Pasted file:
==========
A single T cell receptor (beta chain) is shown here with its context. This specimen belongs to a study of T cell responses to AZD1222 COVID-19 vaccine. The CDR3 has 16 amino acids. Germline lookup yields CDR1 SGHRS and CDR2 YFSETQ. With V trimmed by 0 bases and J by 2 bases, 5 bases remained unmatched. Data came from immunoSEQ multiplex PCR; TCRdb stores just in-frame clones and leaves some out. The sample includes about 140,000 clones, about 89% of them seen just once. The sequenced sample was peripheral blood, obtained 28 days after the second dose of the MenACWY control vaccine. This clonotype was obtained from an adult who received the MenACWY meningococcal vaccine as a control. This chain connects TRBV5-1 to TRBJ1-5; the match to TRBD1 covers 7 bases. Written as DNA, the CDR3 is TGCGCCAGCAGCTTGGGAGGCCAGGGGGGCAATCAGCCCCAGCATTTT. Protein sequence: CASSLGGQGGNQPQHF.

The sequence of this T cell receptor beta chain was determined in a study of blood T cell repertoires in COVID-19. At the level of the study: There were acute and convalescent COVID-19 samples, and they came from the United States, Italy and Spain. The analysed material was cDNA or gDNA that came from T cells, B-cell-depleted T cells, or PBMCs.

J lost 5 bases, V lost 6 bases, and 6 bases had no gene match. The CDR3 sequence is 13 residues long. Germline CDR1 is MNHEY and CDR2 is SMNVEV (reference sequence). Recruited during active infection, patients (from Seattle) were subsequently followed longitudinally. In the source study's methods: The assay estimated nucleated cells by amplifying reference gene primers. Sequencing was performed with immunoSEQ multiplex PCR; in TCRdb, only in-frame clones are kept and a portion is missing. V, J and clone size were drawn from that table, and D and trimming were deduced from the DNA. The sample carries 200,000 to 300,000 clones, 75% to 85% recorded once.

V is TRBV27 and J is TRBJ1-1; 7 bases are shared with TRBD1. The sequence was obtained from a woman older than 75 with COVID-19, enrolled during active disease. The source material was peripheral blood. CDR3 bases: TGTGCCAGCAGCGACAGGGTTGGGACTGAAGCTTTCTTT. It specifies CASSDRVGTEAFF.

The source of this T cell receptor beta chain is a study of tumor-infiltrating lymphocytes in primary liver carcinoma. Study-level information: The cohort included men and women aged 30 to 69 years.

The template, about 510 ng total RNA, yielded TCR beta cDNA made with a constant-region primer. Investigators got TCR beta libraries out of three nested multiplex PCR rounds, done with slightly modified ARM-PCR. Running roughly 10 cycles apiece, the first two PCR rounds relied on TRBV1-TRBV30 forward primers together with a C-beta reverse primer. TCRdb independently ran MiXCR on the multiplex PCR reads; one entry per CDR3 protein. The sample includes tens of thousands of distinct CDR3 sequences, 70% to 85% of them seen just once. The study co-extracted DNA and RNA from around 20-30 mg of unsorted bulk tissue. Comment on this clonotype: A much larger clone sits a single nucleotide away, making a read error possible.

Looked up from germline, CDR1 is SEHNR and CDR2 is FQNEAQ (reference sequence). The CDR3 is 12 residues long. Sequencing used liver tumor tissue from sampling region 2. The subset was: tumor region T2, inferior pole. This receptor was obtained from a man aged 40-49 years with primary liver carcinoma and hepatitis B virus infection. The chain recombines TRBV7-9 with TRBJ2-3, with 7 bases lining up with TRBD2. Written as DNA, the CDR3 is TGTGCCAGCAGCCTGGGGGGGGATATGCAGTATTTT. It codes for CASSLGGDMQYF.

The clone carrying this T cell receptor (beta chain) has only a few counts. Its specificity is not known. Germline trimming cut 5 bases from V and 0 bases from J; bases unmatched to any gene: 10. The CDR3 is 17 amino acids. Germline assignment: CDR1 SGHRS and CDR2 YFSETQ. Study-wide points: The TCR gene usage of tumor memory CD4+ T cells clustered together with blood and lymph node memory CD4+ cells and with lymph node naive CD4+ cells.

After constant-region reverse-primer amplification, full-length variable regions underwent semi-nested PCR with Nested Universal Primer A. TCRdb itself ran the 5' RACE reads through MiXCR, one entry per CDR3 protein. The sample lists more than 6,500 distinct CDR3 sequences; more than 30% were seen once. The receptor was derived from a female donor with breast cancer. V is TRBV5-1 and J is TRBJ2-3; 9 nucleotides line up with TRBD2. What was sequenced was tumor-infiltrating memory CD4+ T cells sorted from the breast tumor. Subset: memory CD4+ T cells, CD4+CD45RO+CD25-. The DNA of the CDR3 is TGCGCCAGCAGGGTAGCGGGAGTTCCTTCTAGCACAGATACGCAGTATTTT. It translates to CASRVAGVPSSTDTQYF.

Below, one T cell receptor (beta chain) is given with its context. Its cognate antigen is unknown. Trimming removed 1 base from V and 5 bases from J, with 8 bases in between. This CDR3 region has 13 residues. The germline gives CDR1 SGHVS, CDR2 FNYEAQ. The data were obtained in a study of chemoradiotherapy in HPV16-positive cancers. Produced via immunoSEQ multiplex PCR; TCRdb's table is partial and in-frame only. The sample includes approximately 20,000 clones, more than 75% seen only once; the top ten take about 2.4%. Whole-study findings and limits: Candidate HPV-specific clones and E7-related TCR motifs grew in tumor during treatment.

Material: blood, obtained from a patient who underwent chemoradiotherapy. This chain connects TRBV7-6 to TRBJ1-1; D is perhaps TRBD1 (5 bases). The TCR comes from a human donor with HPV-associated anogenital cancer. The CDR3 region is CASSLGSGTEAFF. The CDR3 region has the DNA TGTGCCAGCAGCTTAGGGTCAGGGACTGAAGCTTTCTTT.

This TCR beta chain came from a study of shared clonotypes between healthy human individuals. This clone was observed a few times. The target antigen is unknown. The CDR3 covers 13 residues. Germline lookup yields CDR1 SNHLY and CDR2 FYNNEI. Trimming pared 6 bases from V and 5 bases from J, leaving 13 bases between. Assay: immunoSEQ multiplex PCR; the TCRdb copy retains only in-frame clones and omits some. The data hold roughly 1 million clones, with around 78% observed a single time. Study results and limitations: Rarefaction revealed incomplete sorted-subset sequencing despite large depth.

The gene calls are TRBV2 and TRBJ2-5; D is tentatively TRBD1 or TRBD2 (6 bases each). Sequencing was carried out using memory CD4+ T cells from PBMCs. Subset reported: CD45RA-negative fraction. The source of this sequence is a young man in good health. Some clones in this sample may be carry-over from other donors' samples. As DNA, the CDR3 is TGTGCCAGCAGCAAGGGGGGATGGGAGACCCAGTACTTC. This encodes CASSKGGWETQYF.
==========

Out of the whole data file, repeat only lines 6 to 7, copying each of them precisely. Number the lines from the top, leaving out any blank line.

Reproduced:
The template, about 510 ng total RNA, yielded TCR beta cDNA made with a constant-region primer. Investigators got TCR beta libraries out of three nested multiplex PCR rounds, done with slightly modified ARM-PCR. Running roughly 10 cycles apiece, the first two PCR rounds relied on TRBV1-TRBV30 forward primers together with a C-beta reverse primer. TCRdb independently ran MiXCR on the multiplex PCR reads; one entry per CDR3 protein. The sample includes tens of thousands of distinct CDR3 sequences, 70% to 85% of them seen just once. The study co-extracted DNA and RNA from around 20-30 mg of unsorted bulk tissue. Comment on this clonotype: A much larger clone sits a single nucleotide away, making a read error possible.

Looked up from germline, CDR1 is SEHNR and CDR2 is FQNEAQ (reference sequence). The CDR3 is 12 residues long. Sequencing used liver tumor tissue from sampling region 2. The subset was: tumor region T2, inferior pole. This receptor was obtained from a man aged 40-49 years with primary liver carcinoma and hepatitis B virus infection. The chain recombines TRBV7-9 with TRBJ2-3, with 7 bases lining up with TRBD2. Written as DNA, the CDR3 is TGTGCCAGCAGCCTGGGGGGGGATATGCAGTATTTT. It codes for CASSLGGDMQYF.